An Inside Look into the War on Federal Employees

Rep. Gerry Connolly of Virginia has been a champion of federal employees. He believes in good government. After all, a good government meets its citizens’ needs, provides adequate resources for the employees to do their jobs, and empowers the workforce to accomplish their missions.

But in the past several years, many of his colleagues have done the opposite of what they should be doing. They attack the government and the very people who carry out the country’s important work. They deprive the funding needed to run government programs and fairly compensate the workforce.

Connolly recently sat down with a group of Northern Virginia Labor Confederation activists, including AFGE Council 1 President Ottis Johnson and AFGE members, to explain why federal employees are being attacked and what should be done going forward.

1. Some members of Congress do not believe in government at all

Our government exists to create safe and thriving communities, to make our lives better, but Connolly said some of his colleagues on the other side of the aisle do not believe in the role of the government, thus an assault on the government and its workforce.

“They really don’t believe in government at all,” he said. “So anything that makes the government attractive either to people who work for it or people who benefit from it is bad. So the more it’s dysfunctional, the more it’s starved, the more unpleasant the workplace is the better.”

Not all Republicans subscribe to an extreme anti-labor agenda, though, Connolly said. Some have voted with him to protect workers’ rights like the Davis-Bacon Act that mandates local prevailing wages on public works projects.

2. Assaults on federal employees are systematic

The fact that these lawmakers don’t believe in government leads to assaults on government employees.

“The assaults on federal employees are systematic,” he said. “They started by clipping compensation, by restricting benefits, and by exacting money out of federal employees to reduce the debt. No group in America has been asked to provide cash to reduce the national debt except federal employees.”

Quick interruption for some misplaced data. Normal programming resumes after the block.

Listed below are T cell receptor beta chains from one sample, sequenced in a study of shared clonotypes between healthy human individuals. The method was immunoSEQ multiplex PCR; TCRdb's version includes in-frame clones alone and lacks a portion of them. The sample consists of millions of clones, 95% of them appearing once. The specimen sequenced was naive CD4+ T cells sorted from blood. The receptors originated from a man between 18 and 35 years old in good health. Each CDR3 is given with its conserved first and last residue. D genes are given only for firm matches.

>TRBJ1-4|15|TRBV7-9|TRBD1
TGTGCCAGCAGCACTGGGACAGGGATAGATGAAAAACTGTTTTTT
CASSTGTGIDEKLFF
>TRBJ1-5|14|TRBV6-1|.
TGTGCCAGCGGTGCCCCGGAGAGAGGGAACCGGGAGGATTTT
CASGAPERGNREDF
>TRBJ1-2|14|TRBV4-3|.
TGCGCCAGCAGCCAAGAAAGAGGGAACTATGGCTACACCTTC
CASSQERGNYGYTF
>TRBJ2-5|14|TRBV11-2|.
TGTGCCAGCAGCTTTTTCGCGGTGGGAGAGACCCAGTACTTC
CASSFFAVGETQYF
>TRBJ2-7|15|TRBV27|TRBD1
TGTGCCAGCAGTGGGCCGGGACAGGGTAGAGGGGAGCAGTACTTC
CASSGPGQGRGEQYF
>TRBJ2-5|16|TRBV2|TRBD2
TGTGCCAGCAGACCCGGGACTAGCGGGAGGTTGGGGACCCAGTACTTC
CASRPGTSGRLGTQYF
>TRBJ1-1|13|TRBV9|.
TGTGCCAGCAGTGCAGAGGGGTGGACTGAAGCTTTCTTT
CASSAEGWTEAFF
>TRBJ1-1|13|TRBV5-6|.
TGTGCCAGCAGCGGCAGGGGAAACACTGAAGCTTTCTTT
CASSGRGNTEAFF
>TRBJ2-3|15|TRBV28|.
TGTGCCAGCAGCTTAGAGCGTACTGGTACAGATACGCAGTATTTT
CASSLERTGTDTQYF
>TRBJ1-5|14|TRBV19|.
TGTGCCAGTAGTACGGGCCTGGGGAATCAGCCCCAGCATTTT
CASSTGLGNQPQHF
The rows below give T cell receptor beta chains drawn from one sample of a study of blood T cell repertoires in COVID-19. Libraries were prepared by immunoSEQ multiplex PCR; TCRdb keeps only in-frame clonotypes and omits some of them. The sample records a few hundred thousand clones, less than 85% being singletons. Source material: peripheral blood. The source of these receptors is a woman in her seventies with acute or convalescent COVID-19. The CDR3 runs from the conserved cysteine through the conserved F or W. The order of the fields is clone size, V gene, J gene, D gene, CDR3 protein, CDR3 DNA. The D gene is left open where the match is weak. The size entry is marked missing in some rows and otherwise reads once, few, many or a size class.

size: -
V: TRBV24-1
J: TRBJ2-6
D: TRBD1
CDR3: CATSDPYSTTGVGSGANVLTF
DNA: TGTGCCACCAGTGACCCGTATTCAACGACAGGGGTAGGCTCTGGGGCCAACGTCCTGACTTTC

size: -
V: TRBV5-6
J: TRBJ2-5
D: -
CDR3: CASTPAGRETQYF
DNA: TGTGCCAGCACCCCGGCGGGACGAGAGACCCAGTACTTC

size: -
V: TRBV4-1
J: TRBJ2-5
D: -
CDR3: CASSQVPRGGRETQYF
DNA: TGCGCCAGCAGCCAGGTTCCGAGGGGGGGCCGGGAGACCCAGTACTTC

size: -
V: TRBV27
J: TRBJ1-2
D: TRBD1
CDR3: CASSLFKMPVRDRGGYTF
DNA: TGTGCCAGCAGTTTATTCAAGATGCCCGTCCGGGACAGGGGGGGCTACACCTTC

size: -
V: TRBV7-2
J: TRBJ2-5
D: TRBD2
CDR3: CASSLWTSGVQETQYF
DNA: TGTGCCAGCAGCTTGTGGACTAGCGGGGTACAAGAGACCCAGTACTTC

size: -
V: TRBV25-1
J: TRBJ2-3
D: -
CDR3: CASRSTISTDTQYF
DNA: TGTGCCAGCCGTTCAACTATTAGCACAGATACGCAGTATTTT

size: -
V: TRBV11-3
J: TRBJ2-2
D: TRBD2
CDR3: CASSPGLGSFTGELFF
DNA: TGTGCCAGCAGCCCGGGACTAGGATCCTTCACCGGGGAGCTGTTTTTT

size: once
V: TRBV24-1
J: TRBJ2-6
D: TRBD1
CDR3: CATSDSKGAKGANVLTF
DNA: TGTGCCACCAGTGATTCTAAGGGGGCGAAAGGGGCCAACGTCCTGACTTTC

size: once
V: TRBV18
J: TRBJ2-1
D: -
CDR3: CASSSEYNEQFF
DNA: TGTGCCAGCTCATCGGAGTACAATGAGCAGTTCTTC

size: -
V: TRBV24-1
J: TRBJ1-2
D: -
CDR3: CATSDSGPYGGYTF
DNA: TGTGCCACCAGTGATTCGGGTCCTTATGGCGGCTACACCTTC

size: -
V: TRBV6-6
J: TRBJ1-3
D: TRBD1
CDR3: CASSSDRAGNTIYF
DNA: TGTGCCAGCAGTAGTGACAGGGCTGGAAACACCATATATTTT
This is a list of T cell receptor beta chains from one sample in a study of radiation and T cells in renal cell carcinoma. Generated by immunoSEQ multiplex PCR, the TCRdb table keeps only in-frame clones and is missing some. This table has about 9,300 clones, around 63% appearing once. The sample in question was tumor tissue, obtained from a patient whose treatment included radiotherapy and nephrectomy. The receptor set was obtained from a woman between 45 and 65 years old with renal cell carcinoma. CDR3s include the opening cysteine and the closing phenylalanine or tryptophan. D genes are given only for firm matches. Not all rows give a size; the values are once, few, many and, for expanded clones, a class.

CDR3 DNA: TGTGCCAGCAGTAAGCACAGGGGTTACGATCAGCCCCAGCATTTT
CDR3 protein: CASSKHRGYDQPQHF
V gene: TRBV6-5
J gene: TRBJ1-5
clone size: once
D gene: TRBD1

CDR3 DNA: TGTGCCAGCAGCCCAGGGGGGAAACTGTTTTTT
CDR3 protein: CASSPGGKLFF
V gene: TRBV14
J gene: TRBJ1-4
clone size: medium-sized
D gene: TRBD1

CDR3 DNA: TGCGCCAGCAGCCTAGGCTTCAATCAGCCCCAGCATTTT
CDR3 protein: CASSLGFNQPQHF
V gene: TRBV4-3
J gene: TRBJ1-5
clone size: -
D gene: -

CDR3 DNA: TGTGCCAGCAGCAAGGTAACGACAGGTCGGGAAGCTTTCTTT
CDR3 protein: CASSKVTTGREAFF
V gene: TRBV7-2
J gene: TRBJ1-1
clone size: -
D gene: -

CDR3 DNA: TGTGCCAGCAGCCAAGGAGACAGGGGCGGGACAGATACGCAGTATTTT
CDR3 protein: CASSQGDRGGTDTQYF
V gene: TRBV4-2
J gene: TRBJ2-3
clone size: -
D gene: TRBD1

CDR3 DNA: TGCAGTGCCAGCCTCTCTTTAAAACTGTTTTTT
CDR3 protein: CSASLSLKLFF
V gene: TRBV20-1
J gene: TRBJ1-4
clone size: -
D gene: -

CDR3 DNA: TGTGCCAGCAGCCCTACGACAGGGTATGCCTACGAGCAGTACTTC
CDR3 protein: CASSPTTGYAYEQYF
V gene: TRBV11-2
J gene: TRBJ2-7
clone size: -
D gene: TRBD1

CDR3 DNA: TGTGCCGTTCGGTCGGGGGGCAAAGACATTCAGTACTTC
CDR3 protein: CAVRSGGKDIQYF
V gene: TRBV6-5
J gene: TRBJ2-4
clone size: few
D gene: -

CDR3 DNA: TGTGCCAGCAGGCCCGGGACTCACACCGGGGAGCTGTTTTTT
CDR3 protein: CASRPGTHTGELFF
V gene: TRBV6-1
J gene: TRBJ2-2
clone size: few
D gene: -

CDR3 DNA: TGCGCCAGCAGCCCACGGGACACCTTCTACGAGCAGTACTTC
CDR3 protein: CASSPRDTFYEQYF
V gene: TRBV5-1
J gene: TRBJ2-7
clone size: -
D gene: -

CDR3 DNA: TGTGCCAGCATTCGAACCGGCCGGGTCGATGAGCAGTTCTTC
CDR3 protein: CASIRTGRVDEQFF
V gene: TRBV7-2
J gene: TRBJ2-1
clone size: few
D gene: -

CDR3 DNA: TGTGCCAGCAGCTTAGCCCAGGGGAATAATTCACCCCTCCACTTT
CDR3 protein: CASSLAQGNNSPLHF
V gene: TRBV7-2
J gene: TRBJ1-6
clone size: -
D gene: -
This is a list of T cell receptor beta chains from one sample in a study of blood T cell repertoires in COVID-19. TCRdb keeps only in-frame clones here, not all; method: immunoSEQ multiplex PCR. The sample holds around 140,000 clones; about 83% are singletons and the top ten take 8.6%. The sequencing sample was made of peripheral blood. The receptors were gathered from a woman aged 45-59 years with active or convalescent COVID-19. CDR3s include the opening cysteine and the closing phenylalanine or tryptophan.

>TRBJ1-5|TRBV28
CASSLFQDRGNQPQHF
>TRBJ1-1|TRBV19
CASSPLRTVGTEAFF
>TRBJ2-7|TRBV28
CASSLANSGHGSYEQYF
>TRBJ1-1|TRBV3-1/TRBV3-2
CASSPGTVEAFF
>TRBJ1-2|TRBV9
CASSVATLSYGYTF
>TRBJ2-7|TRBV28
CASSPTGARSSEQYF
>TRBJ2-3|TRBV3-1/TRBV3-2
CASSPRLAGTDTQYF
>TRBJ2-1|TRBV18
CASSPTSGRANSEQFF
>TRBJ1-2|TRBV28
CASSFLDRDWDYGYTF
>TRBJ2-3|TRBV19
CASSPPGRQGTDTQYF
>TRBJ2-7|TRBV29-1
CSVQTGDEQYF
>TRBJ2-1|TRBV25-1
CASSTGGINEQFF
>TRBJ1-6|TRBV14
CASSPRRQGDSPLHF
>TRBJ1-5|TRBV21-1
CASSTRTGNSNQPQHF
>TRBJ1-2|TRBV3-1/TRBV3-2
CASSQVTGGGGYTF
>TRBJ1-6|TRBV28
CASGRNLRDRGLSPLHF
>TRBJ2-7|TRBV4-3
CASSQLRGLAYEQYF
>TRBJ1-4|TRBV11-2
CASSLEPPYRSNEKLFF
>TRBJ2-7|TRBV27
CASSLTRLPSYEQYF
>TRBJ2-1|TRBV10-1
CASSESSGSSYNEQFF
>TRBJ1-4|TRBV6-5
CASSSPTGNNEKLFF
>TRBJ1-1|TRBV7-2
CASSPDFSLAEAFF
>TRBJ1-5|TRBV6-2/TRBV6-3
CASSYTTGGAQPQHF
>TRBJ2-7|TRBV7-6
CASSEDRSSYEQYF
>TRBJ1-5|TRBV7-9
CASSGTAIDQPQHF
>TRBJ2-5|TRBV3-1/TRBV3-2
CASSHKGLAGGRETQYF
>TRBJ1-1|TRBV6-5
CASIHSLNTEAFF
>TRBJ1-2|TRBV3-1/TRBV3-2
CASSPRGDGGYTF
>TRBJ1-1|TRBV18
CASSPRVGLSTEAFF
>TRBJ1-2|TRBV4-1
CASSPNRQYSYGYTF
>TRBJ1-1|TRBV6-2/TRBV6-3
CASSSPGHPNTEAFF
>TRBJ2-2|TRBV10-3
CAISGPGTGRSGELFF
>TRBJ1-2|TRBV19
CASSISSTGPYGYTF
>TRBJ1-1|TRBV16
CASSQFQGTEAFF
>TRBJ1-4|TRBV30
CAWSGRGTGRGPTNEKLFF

What’s more? They have gone after federal employees’ ability to organize. There are proposals to go right after federal pensions to change the system into a 401K style plan, which means drastic cuts to their retirement. They even tried to use federal pensions as a way to finance transit.

They are also trying to get rid of “official time” – dedicated work hours in which agency managers and unions representatives use to improve agency operations. Connolly said a lot of things get done on official time and the government benefits from it, including improving work processes and dealing with disputes before they escalate into expensive court fights. Previous administrations and Congresses embraced it, but now many of his colleagues are making it to sound like it’s a bad thing when in reality what they’re doing is getting rid of unions from the workplace.

“They see federal unions as a real threat, something that they need to conquer,” he added.

3. Budget cuts are a deliberate attempt to drive employees away

The Trump budget targets civilian agencies with cuts anywhere from 20 to 35 percent. Connolly said his colleagues have been attacking the IRS for years. Now they’re going after other agencies, notably the Environmental Protection Agency and the State Department. Connolly warned that the government could be facing a brain drain as 40% of the entire federal workers are eligible to retire and all the budget cuts and attacks on their pay and pensions would drive people out. But that’s exactly what these lawmakers want.

“They’re making the federal service so unattractive that there will be a rush to the door,” he added.

4. We can roll back the attacks on government employees

Connolly is currently ranking member of the House Subcommittee on Government Operations which has oversight over federal employee issues. Asked what he plans to do if his party gets more seats in the mid-term elections next year, Connolly said he plans to roll back attacks on federal employees if he becomes chairman of the subcommittee.

“The midterms are so important. If we can control the House, this dialogue changes. If I become chairman, I’ll lead the charge on your behalf,” he added.

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